Evaluation of He Kākano: Professional development for leaders in secondary schools 2011-2012

Publication Details

This report details the bicultural approach of the He Kākano evaluation, methodology, data analysis, key findings, strengths and weaknesses and recommendations for future school leadership professional learning programmes intending to promote educational outcomes for Māori student success as Māori.

Author(s): Anne Hynds, Luanna Meyer, Wally Penetito, Robin Averill, Rawiri Hindle, Marama Taiwhati and Flaviu Hodis with Susan Faircloth, Jessie Hetherington Centre for Educational Research, Victoria University of Wellington.

Date Published: January 2014

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Executive Summary

This evaluation investigated (a) the effectiveness of He Kākano in meeting programme goals and evidence of shifts against baseline data, (b) the effectiveness of the delivery and implementation of He Kākano, and (c) ways to strengthen the design and implementation of He Kākano. Other key objectives for this evaluation were to identify examples of effective school-based leadership practices and provide new learning about effective leadership and professional learning in secondary schools.

The evaluation developed agreed indicators in collaboration with the Ministry of Education, the professional learning providers, and with input from our National Evaluation Advisory Group. These included key indicators along with a schema for types of evidence including experiential knowledge (variable), statistics (verifiable data returns), and research and evaluation (quality assured).

This final report details the bicultural approach of the evaluation, methodology, data analysis, key findings, strengths and weaknesses, and recommendations for future school leadership professional learning programmes intending to promote educational outcomes for Māori student success as Māori.

Methods Overview

The independent evaluation utilised bicultural perspectives—Māori and non-Māori—and mixed methods with both quantitative and qualitative data and analyses. The project evaluation team included an indigenous international scholar with recognised expertise in culturally responsive school leadership who participated in selected evaluation activities including visits to schools and conducted an independent review of the draft Final Report prior to final revisions and submission to the Ministry of Education (see Appendix 1). The evaluation procedures and measures, including all protocols for data collection, were reviewed and approved formally by the Victoria University Human Ethics Committee for Education. Multiple sources enabled triangulation of data towards valid interpretation of findings.

Data sources across all project schools included: (a) annual school and school leader surveys to analyse change over time in school leadership and wider school capability to engage in evidence-based inquiry to develop culturally responsive leadership practices, school processes (including governance) and other practices towards building success for Māori students; (b) document analyses including successive school action plans with a focus on goal setting related to Māori student educational and achievement-related outcomes; and (c) statistical analyses of NCEA achievement data across several school years to the latest MOE benchmark data available (2011) comparing selected outcomes of He Kākano schools, Te Kotahitanga schools, and schools nationally.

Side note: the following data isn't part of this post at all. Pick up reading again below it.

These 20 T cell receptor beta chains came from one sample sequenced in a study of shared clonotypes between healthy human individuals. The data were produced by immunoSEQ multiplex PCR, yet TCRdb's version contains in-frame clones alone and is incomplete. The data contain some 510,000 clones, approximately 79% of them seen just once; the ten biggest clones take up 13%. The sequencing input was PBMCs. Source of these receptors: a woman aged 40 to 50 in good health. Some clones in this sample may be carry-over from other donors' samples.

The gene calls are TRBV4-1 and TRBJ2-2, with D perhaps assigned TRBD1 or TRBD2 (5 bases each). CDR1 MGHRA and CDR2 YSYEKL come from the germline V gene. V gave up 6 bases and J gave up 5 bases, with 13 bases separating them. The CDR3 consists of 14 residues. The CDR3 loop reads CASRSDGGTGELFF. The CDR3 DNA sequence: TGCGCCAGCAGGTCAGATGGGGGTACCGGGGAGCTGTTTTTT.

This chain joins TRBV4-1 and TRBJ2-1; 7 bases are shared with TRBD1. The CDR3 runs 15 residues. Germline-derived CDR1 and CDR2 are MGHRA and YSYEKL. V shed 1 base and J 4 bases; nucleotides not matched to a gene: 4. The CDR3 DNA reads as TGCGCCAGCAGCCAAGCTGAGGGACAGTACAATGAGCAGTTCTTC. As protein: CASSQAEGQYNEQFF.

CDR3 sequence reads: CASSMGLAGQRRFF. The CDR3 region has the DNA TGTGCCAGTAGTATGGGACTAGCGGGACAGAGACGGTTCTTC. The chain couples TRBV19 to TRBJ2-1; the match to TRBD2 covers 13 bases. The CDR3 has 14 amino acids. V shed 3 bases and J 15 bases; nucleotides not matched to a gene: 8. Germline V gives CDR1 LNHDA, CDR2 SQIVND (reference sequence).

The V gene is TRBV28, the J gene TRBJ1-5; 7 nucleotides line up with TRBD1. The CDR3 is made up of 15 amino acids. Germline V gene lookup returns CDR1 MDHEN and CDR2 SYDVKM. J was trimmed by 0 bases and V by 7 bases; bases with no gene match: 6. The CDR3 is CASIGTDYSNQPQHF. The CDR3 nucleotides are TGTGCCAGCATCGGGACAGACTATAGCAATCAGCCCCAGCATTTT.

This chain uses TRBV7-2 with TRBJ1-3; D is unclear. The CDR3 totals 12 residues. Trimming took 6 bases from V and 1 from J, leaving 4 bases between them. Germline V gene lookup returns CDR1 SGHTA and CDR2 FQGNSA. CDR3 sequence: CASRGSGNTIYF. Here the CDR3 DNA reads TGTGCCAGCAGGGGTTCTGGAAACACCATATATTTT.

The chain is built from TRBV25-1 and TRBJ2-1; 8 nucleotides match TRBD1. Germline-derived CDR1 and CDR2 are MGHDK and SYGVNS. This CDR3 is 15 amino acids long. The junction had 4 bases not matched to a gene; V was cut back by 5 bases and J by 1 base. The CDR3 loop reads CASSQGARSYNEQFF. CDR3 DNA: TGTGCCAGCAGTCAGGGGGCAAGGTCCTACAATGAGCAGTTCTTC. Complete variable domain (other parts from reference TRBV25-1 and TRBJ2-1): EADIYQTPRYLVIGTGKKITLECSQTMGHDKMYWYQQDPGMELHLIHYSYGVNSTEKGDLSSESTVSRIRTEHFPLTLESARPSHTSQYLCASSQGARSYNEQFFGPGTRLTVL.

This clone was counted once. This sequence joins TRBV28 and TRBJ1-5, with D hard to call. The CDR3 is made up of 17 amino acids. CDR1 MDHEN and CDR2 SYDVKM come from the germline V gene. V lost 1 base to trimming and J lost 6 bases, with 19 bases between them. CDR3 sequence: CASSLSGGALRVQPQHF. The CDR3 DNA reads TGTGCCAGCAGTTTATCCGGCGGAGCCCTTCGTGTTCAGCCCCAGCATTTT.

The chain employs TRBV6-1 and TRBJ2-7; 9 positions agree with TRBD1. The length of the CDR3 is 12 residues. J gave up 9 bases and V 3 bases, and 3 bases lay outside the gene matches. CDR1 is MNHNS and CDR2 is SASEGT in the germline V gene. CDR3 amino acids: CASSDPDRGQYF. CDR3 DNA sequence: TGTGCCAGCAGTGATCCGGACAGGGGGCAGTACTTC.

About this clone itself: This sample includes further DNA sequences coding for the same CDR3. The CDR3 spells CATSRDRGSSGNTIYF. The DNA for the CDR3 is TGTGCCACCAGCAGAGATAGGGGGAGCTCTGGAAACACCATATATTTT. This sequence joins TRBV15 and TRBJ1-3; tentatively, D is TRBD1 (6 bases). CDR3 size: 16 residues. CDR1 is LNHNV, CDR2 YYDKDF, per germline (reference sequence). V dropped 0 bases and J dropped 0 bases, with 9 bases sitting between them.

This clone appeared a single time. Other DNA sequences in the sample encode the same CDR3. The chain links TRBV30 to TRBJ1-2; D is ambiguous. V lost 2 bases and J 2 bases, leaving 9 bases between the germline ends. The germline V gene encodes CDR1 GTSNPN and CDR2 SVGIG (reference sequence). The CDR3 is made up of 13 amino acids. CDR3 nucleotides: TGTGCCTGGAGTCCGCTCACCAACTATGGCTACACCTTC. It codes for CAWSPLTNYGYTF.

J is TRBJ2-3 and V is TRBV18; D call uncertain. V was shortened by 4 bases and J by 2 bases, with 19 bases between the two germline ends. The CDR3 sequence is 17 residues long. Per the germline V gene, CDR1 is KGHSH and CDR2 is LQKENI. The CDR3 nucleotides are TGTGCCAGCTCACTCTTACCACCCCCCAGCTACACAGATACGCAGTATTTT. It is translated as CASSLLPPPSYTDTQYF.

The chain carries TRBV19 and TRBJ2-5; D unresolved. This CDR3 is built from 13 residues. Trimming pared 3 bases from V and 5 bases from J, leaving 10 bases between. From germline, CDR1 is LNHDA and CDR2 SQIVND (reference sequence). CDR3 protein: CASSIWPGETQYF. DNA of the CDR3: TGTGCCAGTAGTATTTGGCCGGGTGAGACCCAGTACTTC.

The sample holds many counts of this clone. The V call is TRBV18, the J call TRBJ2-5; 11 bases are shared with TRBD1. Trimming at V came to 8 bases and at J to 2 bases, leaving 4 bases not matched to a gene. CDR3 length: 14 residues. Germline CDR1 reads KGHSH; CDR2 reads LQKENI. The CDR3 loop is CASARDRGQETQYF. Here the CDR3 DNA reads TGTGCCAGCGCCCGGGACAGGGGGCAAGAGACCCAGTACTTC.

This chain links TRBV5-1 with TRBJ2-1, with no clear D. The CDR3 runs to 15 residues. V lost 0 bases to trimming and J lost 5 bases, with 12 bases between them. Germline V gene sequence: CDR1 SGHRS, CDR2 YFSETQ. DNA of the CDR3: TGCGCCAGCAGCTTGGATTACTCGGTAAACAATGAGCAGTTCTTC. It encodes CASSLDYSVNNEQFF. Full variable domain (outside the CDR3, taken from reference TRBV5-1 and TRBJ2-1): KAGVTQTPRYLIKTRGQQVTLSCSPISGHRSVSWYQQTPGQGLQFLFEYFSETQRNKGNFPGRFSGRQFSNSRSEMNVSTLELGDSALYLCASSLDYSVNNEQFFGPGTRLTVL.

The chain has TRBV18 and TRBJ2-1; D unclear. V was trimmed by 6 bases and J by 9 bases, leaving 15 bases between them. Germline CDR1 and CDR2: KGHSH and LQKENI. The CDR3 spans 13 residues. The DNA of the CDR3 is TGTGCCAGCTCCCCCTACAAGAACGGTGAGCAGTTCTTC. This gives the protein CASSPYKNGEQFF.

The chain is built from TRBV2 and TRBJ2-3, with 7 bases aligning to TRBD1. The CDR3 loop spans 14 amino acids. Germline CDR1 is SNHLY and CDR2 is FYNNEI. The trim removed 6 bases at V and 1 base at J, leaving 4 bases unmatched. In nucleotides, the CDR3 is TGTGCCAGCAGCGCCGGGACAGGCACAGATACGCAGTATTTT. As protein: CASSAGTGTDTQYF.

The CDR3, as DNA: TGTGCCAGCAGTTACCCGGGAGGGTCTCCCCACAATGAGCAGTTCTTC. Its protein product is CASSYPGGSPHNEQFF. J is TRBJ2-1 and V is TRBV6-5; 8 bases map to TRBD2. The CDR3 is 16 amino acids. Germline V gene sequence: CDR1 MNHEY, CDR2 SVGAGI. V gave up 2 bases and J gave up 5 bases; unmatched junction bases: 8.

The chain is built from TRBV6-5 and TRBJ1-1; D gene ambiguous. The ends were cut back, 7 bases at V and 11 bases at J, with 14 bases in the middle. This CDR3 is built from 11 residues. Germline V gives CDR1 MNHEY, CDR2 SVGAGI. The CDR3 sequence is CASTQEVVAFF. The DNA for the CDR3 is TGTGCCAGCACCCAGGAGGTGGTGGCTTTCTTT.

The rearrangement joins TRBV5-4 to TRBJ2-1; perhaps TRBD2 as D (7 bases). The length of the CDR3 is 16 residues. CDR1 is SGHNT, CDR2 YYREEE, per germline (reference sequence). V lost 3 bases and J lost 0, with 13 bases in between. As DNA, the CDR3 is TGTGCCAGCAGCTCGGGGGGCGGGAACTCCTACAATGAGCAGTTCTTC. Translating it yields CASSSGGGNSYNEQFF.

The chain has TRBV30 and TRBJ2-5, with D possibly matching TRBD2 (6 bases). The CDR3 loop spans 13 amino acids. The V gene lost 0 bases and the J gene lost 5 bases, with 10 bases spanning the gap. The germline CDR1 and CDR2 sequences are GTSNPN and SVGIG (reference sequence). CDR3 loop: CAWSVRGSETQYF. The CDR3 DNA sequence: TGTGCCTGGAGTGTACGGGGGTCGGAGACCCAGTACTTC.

A nationally representative, purposive sample of nine case study schools was identified, and these schools were visited by the project evaluation team in each of the two project years for more intensive, on-site data collection evaluation activities. These included: (a) observations of culturally responsive pedagogies in classrooms (year 1); (b) observations of co-construction towards culturally responsive leadership in schools (year 2); (c) annual surveys of student attitudes towards their schools and their learning, analysed for Māori and for all students on factors including achievement motivation, teacher affiliation, cultural responsiveness, school safety, and discrimination; and (d) individual and focus group interviews with school leaders (principals, DPs/APs), Manutaki (Regional Coordinators), middle level school leaders (Heads of Departments, Deans), teachers (including a range of curricular areas and the Head of Māori), and Māori students and whānau. Two to three members of the evaluation team carried out each of the school site visits; at least one was Māori and fluent in te reo for adherence to appropriate cultural and language protocols.
To ensure that evaluation personnel had knowledge and understanding of the project approach, each member of the evaluation team attended at least one regional wānanga. Evaluation team members also met with key project personnel on several occasions at the project’s Tauranga office, at the Ministry of Education, and at Victoria University in Wellington in conjunction with several meetings of the evaluation’s National Evaluation Advisory Group.


Constraints